The forward was stunned at getting sent to the minors. Now he has another shot.
By DAMIAN CRISTODERO, Times Staff Writer
© St. Petersburg Times, published January 20, 2003
TAMPA -- Nikita Alexeev insisted he was not angry when, during preseason, he was sent to Springfield of the American Hockey League as one of the Lightning's final cuts. He said the long face and monotone voice with which he answered reporters' questions were the result of deep disappointment.
Alexeev recalled the scene last week while standing in the hall outside Tampa Bay's locker room at the St. Pete Times Forum. Asked what he was thinking at the time, the right wing did not hesitate.
"I thought I should be here," he said.
After his Wednesday call-up, Alexeev, 21, has a chance to prove it.
There is no doubt the Russian has the potential to be a terrific NHL player. He has size (6 feet 5, 225 pounds) and the acceleration and speed that forces opponents to give a little extra room.
The question is whether the No. 8 overall pick of the 2000 draft can gather those attributes into a consistently effective force, not only from game to game but shift to shift.
Lightning coach John Tortorella said Alexeev's inability to do so during training camp cost him a roster spot. And truth be told, Alexeev was still working on that part of his game in Springfield.
"It's been a pretty rough road down there with his inconsistencies as far as his punctuality, effort and all-around game," Tortorella said. "But we have put a lot of time into him with a lot of people as far as conversing with him down there. And we, this coaching staff, would like to spend a little time with him, and maybe we can make him understand a little bit better."
"I'm back here," Alexeev said, "and it's another chance."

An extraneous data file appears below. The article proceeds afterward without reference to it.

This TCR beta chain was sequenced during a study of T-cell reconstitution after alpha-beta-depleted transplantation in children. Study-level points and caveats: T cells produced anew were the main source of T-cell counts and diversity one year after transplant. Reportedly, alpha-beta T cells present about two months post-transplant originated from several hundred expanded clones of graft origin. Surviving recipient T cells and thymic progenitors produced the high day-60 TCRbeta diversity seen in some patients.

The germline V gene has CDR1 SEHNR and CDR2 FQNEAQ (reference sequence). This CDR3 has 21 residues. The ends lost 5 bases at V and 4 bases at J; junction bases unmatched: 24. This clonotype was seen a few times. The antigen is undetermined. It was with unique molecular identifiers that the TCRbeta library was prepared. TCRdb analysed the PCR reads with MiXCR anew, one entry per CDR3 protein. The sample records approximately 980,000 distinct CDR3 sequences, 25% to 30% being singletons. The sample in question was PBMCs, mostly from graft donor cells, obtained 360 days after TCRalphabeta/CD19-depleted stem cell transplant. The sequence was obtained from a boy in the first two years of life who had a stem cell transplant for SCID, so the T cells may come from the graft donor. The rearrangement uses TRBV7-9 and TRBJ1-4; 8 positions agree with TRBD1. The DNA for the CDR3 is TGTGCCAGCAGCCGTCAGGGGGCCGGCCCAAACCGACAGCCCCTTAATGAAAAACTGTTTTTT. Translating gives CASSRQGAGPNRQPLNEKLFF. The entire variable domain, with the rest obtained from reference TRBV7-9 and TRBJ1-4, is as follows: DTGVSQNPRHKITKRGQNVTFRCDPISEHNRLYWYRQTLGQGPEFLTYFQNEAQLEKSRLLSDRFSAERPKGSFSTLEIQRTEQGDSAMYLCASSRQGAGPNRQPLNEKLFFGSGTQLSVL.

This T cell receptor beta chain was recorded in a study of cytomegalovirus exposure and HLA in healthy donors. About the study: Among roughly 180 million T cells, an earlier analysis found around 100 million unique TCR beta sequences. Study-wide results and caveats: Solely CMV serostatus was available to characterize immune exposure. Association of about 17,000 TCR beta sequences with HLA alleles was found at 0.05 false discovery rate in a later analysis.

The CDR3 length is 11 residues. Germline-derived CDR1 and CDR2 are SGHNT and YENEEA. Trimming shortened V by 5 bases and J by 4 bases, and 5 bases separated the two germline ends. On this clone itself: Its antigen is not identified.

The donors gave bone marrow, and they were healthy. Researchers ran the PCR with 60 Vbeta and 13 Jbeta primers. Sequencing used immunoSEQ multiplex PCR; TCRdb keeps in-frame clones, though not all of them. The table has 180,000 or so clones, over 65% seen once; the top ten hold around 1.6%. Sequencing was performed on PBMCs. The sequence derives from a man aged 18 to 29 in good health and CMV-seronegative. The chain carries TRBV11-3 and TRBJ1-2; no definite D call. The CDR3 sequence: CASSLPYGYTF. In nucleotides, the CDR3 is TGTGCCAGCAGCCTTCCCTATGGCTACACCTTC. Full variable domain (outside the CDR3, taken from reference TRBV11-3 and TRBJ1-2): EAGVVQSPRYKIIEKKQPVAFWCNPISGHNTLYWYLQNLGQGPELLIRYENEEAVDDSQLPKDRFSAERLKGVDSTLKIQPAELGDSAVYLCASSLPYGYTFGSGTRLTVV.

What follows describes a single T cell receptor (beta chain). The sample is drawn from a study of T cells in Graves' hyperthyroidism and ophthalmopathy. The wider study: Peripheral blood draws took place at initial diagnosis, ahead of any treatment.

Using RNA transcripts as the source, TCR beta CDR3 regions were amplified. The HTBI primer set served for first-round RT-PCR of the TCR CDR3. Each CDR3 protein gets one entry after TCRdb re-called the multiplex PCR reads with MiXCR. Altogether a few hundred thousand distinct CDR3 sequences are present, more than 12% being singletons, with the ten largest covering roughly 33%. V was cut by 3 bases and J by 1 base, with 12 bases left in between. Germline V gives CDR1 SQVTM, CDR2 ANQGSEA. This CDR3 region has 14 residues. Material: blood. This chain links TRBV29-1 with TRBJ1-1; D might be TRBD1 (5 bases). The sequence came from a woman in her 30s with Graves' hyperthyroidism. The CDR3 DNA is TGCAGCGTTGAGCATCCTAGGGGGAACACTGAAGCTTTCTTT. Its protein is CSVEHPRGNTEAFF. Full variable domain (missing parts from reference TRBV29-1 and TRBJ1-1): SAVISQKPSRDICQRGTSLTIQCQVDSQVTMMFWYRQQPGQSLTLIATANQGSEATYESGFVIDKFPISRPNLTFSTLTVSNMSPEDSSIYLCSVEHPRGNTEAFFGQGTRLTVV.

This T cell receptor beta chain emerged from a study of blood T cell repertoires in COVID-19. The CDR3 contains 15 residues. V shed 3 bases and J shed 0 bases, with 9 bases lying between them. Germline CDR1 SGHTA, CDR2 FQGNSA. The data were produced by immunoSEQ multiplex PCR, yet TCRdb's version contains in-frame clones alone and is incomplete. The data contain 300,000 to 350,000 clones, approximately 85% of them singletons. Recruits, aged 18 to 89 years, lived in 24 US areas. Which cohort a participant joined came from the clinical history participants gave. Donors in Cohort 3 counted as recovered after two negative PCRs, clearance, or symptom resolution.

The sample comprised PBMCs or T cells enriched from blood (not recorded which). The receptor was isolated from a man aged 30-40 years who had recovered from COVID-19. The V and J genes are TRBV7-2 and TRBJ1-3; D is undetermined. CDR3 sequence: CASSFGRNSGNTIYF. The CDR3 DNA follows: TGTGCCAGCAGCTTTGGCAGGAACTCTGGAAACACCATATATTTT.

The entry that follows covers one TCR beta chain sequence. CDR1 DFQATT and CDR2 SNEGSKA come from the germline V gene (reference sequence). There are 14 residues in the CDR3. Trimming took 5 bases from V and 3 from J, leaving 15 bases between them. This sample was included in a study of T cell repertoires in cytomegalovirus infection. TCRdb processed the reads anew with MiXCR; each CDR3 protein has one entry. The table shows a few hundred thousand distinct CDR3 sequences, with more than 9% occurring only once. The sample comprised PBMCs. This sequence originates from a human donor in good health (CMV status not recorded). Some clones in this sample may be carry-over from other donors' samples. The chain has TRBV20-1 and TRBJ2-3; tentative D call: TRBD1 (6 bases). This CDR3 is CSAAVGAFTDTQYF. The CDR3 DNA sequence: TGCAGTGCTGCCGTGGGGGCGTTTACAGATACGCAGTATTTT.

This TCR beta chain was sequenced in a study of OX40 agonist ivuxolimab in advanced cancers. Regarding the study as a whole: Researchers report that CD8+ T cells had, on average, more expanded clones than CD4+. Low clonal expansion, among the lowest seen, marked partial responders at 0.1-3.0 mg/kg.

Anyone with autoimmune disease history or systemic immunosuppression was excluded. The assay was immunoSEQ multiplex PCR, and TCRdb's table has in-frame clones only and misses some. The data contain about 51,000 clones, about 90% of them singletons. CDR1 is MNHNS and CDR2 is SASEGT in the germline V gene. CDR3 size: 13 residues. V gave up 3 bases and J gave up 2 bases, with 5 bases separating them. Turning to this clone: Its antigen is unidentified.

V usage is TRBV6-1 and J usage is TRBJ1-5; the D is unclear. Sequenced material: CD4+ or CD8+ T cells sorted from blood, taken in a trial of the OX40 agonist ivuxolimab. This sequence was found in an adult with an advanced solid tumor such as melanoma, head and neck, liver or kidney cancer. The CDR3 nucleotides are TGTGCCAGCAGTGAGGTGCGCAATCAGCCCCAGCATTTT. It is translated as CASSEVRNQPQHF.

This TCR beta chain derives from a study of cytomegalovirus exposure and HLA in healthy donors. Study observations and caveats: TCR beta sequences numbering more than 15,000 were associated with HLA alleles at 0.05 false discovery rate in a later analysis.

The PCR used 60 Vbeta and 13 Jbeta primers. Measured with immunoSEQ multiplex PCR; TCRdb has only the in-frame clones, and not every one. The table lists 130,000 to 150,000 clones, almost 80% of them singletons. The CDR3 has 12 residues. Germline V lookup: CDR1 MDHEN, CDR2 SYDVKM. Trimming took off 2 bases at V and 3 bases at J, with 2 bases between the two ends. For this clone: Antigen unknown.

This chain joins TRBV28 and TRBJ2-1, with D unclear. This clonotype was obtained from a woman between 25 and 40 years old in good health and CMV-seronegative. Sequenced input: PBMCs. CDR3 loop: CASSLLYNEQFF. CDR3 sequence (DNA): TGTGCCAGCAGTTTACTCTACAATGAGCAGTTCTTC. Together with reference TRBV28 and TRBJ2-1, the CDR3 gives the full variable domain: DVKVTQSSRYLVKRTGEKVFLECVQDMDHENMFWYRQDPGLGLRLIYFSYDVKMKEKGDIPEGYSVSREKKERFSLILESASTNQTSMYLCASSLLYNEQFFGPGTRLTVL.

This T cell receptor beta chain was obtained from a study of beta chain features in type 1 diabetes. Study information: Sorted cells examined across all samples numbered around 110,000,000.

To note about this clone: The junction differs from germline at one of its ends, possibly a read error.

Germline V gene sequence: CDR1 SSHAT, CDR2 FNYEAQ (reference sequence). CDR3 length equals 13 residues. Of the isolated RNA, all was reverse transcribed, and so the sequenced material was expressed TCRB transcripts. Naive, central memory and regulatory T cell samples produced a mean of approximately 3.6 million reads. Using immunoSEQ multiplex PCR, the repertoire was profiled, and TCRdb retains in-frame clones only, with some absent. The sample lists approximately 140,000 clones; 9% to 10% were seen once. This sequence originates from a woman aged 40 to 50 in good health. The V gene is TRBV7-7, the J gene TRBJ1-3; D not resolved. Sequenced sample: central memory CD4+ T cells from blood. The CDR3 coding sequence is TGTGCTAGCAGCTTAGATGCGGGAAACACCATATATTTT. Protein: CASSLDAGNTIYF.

Alexeev was sure he made the most of his chance during training camp. But when he gave effort, the coaches waited in vain for the second and third. When Alexeev created scoring chances, the coaches fretted he was unable to finish.
It was that disconnect that contributed to Alexeev's confusion when he was sent to the minors, and to its lingering effects at Springfield.
"I'm a young kid so it's always hard to take," he said of his demotion. "It was really hard. It took me a little while to get my head back. It took me a while to figure out what I had to accomplish to be consistent."
Springfield assistant Norm Maciver became Alexeev's sounding board.
The two spoke after practices, after games and while watching video. There were conversations with Lightning player personnel director Bill Barber.
"At the beginning, you could just see it in his body language that he was disappointed to be here, and it affected his play," Maciver said. "You just try to help him out the best you can. He's a young kid with a real bright future and a tremendous talent. We have to be a little patient. It's a maturation process everyone goes through."
Alexeev had seven goals, 12 points and was minus-10 in 36 games for Springfield. But Maciver said since Christmas "he has added more consistency to his game. He has competed harder and played harder."
That spurt coincided with the assignment of center Alexander Svitov to Springfield, and the two, with left wing Dmitry Afanasenkov, formed one of the AHL's better lines. Svitov was promoted with Alexeev.
"I have to skate with speed and use a lot of energy," said Alexeev, who played 8:14 Friday against the Penguins and 10:25 Saturday against the Flyers with a combined three shots. "Just play the way I played in Springfield. Win the battles in the corners and make the chances."
And maybe make his future.
"I hope he takes the ball and runs with it here," Tortorella said. "But don't point fingers at other people, point them inward and say, "This is a great opportunity for me and I'm going to show them I belong here.' "
"I just have to get better," Alexeev said, "and show them what they want to see."